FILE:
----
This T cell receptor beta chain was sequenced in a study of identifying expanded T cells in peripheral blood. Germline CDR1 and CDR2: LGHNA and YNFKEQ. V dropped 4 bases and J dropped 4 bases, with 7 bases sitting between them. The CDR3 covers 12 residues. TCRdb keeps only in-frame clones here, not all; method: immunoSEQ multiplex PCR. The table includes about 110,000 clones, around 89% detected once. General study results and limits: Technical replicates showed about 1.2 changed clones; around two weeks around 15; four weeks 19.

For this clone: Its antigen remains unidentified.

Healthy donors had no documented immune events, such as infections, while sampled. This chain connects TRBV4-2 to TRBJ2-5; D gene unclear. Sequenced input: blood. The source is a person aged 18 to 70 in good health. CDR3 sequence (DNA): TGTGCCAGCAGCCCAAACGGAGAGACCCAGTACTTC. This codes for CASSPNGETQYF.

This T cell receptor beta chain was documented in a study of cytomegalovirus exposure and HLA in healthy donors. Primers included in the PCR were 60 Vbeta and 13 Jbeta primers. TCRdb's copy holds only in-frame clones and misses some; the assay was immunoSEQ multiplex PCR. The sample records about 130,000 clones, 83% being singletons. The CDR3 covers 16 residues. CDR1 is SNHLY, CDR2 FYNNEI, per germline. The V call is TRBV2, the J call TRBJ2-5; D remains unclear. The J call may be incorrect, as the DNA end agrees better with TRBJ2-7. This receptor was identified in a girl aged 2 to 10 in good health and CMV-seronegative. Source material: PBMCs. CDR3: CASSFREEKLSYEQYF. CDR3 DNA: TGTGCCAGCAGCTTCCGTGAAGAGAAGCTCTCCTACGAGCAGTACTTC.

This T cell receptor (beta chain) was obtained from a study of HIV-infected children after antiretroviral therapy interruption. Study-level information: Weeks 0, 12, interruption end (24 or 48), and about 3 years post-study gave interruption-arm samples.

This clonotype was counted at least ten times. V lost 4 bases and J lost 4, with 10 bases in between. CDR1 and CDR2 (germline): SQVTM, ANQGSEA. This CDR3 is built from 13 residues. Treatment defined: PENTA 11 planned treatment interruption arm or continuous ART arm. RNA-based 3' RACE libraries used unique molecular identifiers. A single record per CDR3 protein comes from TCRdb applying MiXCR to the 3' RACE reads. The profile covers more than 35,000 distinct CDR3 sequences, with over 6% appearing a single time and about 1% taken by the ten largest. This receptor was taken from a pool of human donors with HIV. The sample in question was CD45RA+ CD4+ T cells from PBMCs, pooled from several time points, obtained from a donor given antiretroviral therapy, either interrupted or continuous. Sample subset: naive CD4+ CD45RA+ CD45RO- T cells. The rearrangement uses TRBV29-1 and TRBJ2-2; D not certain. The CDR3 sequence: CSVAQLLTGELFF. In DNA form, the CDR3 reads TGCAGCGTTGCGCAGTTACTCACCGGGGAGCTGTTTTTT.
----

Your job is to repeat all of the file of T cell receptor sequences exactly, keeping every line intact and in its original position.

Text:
This T cell receptor beta chain was sequenced in a study of identifying expanded T cells in peripheral blood. Germline CDR1 and CDR2: LGHNA and YNFKEQ. V dropped 4 bases and J dropped 4 bases, with 7 bases sitting between them. The CDR3 covers 12 residues. TCRdb keeps only in-frame clones here, not all; method: immunoSEQ multiplex PCR. The table includes about 110,000 clones, around 89% detected once. General study results and limits: Technical replicates showed about 1.2 changed clones; around two weeks around 15; four weeks 19.

For this clone: Its antigen remains unidentified.

Healthy donors had no documented immune events, such as infections, while sampled. This chain connects TRBV4-2 to TRBJ2-5; D gene unclear. Sequenced input: blood. The source is a person aged 18 to 70 in good health. CDR3 sequence (DNA): TGTGCCAGCAGCCCAAACGGAGAGACCCAGTACTTC. This codes for CASSPNGETQYF.

This T cell receptor beta chain was documented in a study of cytomegalovirus exposure and HLA in healthy donors. Primers included in the PCR were 60 Vbeta and 13 Jbeta primers. TCRdb's copy holds only in-frame clones and misses some; the assay was immunoSEQ multiplex PCR. The sample records about 130,000 clones, 83% being singletons. The CDR3 covers 16 residues. CDR1 is SNHLY, CDR2 FYNNEI, per germline. The V call is TRBV2, the J call TRBJ2-5; D remains unclear. The J call may be incorrect, as the DNA end agrees better with TRBJ2-7. This receptor was identified in a girl aged 2 to 10 in good health and CMV-seronegative. Source material: PBMCs. CDR3: CASSFREEKLSYEQYF. CDR3 DNA: TGTGCCAGCAGCTTCCGTGAAGAGAAGCTCTCCTACGAGCAGTACTTC.

This T cell receptor (beta chain) was obtained from a study of HIV-infected children after antiretroviral therapy interruption. Study-level information: Weeks 0, 12, interruption end (24 or 48), and about 3 years post-study gave interruption-arm samples.

This clonotype was counted at least ten times. V lost 4 bases and J lost 4, with 10 bases in between. CDR1 and CDR2 (germline): SQVTM, ANQGSEA. This CDR3 is built from 13 residues. Treatment defined: PENTA 11 planned treatment interruption arm or continuous ART arm. RNA-based 3' RACE libraries used unique molecular identifiers. A single record per CDR3 protein comes from TCRdb applying MiXCR to the 3' RACE reads. The profile covers more than 35,000 distinct CDR3 sequences, with over 6% appearing a single time and about 1% taken by the ten largest. This receptor was taken from a pool of human donors with HIV. The sample in question was CD45RA+ CD4+ T cells from PBMCs, pooled from several time points, obtained from a donor given antiretroviral therapy, either interrupted or continuous. Sample subset: naive CD4+ CD45RA+ CD45RO- T cells. The rearrangement uses TRBV29-1 and TRBJ2-2; D not certain. The CDR3 sequence: CSVAQLLTGELFF. In DNA form, the CDR3 reads TGCAGCGTTGCGCAGTTACTCACCGGGGAGCTGTTTTTT.